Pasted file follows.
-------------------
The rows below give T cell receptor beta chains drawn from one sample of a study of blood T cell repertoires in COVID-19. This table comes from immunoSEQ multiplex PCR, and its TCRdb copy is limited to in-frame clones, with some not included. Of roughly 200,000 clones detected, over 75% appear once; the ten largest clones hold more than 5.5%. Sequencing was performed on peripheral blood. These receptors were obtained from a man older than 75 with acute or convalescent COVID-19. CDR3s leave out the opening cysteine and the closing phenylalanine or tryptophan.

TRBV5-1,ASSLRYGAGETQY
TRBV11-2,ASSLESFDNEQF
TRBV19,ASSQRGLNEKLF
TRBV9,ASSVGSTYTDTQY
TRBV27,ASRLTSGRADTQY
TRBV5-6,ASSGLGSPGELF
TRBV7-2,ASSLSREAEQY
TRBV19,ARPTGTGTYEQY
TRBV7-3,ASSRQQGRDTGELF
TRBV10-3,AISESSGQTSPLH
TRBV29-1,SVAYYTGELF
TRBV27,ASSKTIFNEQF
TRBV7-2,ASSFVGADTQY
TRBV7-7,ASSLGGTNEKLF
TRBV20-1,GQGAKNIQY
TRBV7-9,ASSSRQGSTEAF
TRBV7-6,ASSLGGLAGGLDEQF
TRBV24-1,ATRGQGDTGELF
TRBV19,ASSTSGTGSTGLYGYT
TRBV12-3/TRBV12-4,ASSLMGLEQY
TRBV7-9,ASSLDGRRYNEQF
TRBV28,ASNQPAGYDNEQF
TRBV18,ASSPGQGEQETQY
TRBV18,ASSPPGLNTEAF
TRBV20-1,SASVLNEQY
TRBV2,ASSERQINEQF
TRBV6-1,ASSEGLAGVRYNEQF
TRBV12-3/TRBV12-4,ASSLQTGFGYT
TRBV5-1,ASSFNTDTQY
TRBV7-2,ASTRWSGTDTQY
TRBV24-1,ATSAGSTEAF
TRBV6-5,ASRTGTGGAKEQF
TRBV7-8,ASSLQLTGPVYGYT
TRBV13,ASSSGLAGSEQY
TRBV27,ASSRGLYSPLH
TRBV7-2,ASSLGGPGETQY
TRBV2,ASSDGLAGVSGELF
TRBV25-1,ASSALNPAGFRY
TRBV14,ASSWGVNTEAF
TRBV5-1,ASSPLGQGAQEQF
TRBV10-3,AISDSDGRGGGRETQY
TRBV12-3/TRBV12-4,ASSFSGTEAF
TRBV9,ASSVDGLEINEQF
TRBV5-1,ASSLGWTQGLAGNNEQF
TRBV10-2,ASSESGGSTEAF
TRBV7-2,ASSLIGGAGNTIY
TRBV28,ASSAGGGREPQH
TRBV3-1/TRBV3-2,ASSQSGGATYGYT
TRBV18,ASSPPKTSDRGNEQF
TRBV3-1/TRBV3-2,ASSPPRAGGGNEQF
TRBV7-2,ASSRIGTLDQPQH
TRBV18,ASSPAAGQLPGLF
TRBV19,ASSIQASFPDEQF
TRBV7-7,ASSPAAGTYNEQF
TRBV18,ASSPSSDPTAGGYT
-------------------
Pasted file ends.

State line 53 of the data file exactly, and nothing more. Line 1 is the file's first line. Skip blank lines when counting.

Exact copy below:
TRBV18,ASSPAAGQLPGLF